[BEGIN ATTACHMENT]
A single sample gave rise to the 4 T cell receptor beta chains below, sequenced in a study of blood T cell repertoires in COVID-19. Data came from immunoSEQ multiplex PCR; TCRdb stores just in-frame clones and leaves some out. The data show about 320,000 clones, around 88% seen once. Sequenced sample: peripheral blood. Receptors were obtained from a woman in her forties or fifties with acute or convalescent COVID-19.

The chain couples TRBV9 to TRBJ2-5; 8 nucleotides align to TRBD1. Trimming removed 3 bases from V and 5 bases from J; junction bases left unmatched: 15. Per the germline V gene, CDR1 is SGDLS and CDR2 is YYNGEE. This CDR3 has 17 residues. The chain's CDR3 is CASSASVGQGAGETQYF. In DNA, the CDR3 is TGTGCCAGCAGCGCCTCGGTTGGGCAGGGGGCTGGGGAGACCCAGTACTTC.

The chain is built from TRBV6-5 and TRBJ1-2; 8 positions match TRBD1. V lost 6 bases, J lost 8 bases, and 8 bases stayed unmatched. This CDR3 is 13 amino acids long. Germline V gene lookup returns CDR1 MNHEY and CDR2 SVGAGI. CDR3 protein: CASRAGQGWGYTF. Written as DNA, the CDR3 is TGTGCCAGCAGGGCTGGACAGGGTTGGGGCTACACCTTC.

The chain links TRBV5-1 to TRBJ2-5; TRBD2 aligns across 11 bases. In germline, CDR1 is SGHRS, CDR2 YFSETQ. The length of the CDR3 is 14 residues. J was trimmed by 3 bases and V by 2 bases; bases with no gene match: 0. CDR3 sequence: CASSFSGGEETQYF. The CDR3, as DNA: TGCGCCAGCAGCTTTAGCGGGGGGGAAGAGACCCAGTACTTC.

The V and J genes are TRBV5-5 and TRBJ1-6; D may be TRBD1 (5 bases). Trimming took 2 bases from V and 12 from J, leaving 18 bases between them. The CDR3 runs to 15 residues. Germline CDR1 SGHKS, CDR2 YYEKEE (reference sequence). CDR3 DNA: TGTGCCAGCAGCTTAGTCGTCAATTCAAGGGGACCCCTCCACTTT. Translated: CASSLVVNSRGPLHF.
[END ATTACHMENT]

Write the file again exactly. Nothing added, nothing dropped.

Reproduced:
A single sample gave rise to the 4 T cell receptor beta chains below, sequenced in a study of blood T cell repertoires in COVID-19. Data came from immunoSEQ multiplex PCR; TCRdb stores just in-frame clones and leaves some out. The data show about 320,000 clones, around 88% seen once. Sequenced sample: peripheral blood. Receptors were obtained from a woman in her forties or fifties with acute or convalescent COVID-19.

The chain couples TRBV9 to TRBJ2-5; 8 nucleotides align to TRBD1. Trimming removed 3 bases from V and 5 bases from J; junction bases left unmatched: 15. Per the germline V gene, CDR1 is SGDLS and CDR2 is YYNGEE. This CDR3 has 17 residues. The chain's CDR3 is CASSASVGQGAGETQYF. In DNA, the CDR3 is TGTGCCAGCAGCGCCTCGGTTGGGCAGGGGGCTGGGGAGACCCAGTACTTC.

The chain is built from TRBV6-5 and TRBJ1-2; 8 positions match TRBD1. V lost 6 bases, J lost 8 bases, and 8 bases stayed unmatched. This CDR3 is 13 amino acids long. Germline V gene lookup returns CDR1 MNHEY and CDR2 SVGAGI. CDR3 protein: CASRAGQGWGYTF. Written as DNA, the CDR3 is TGTGCCAGCAGGGCTGGACAGGGTTGGGGCTACACCTTC.

The chain links TRBV5-1 to TRBJ2-5; TRBD2 aligns across 11 bases. In germline, CDR1 is SGHRS, CDR2 YFSETQ. The length of the CDR3 is 14 residues. J was trimmed by 3 bases and V by 2 bases; bases with no gene match: 0. CDR3 sequence: CASSFSGGEETQYF. The CDR3, as DNA: TGCGCCAGCAGCTTTAGCGGGGGGGAAGAGACCCAGTACTTC.

The V and J genes are TRBV5-5 and TRBJ1-6; D may be TRBD1 (5 bases). Trimming took 2 bases from V and 12 from J, leaving 18 bases between them. The CDR3 runs to 15 residues. Germline CDR1 SGHKS, CDR2 YYEKEE (reference sequence). CDR3 DNA: TGTGCCAGCAGCTTAGTCGTCAATTCAAGGGGACCCCTCCACTTT. Translated: CASSLVVNSRGPLHF.